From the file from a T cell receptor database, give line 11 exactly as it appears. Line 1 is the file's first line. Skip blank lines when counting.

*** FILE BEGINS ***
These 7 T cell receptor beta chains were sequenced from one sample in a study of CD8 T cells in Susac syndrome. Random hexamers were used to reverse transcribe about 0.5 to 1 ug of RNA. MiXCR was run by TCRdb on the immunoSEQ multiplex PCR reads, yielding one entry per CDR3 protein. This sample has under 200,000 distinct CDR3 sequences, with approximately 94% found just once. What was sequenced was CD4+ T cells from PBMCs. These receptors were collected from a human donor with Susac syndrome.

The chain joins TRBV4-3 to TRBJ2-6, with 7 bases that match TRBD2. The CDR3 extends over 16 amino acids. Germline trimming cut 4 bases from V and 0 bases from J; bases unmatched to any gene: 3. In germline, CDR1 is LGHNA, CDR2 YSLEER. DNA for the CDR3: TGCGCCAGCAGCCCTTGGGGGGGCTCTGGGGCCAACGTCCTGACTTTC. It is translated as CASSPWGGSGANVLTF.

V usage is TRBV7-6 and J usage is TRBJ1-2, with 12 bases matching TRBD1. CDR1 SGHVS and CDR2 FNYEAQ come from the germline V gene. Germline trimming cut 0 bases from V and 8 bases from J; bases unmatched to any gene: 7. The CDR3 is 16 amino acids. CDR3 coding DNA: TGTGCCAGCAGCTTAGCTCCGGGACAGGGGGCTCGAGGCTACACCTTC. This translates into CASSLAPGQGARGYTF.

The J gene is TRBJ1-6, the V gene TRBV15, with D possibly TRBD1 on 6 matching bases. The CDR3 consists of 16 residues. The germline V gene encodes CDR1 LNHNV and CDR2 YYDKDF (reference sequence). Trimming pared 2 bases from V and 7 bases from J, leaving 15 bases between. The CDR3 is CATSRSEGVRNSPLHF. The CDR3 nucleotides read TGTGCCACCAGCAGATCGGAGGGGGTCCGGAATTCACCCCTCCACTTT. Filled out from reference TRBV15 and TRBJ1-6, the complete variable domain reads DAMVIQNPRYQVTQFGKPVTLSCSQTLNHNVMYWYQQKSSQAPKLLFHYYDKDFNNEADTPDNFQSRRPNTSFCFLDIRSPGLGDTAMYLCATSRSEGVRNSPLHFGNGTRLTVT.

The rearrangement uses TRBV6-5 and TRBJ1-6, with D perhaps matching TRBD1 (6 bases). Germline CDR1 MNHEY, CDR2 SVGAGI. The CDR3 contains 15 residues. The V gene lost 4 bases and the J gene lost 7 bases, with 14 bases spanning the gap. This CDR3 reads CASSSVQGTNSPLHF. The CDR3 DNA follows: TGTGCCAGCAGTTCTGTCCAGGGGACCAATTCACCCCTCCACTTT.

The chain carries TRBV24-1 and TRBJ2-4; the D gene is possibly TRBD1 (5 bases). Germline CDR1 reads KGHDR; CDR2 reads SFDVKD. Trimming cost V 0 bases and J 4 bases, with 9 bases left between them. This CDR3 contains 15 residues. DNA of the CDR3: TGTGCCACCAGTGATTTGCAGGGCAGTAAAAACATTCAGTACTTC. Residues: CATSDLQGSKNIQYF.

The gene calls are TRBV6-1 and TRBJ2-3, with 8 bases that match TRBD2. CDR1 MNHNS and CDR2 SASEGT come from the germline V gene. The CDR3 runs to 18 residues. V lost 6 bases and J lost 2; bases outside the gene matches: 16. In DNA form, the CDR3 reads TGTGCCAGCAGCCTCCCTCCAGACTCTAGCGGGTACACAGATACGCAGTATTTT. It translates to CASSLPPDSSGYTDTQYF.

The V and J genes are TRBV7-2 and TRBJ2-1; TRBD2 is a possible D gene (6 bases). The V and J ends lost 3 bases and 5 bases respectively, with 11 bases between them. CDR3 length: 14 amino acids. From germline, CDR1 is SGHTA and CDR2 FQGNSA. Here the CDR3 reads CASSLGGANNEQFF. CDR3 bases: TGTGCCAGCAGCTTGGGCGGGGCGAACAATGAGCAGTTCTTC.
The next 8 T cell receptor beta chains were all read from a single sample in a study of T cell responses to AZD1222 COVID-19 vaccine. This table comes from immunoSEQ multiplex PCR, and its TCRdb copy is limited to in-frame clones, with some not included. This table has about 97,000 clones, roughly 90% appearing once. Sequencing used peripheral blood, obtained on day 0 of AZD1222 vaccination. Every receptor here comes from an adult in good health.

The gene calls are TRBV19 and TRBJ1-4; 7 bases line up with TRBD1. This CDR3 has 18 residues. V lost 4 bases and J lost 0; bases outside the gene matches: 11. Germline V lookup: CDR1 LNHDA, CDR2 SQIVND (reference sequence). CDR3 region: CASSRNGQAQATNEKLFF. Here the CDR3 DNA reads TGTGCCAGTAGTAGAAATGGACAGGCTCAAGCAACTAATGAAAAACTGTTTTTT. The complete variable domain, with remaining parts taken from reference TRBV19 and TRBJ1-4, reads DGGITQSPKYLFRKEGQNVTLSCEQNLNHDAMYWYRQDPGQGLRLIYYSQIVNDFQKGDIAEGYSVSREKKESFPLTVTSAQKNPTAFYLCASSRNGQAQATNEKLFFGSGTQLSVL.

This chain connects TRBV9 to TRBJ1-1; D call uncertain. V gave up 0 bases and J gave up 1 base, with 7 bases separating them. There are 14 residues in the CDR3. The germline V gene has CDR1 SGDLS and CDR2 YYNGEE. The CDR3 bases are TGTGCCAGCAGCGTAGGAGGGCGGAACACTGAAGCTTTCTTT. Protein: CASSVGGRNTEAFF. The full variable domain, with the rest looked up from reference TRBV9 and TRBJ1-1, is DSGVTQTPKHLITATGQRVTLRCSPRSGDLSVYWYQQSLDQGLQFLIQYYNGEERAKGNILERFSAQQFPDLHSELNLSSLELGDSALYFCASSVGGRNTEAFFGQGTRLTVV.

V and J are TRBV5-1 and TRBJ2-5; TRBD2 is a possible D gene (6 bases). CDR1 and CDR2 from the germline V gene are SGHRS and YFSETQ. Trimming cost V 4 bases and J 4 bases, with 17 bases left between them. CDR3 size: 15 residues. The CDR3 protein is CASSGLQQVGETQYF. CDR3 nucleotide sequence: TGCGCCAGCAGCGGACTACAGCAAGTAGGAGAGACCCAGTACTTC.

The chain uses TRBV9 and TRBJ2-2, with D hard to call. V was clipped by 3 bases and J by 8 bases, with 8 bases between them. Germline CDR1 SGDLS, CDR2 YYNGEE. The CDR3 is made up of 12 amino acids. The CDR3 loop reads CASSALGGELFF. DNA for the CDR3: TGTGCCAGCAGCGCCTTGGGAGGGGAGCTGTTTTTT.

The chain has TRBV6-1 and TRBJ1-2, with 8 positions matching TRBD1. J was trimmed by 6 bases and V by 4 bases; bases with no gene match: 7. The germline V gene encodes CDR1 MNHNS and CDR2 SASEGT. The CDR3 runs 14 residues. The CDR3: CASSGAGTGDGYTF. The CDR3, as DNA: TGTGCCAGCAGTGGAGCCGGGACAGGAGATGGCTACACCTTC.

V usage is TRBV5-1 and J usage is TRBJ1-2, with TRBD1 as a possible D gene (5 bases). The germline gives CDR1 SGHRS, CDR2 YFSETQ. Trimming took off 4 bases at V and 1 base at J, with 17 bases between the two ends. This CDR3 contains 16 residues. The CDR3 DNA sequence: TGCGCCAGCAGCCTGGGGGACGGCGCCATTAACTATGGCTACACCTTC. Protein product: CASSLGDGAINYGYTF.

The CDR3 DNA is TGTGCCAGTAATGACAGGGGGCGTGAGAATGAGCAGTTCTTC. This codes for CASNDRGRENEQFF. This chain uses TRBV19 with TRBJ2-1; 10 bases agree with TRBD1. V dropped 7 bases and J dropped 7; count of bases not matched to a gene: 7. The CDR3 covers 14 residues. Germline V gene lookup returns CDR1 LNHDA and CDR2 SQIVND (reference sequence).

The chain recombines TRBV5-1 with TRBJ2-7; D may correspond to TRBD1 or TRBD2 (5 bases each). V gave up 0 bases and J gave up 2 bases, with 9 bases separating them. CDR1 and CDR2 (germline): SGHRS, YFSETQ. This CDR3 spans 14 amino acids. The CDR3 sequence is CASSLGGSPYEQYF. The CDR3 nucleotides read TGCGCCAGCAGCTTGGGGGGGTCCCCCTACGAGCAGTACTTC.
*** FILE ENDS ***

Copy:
This chain connects TRBV9 to TRBJ1-1; D call uncertain. V gave up 0 bases and J gave up 1 base, with 7 bases separating them. There are 14 residues in the CDR3. The germline V gene has CDR1 SGDLS and CDR2 YYNGEE. The CDR3 bases are TGTGCCAGCAGCGTAGGAGGGCGGAACACTGAAGCTTTCTTT. Protein: CASSVGGRNTEAFF. The full variable domain, with the rest looked up from reference TRBV9 and TRBJ1-1, is DSGVTQTPKHLITATGQRVTLRCSPRSGDLSVYWYQQSLDQGLQFLIQYYNGEERAKGNILERFSAQQFPDLHSELNLSSLELGDSALYFCASSVGGRNTEAFFGQGTRLTVV.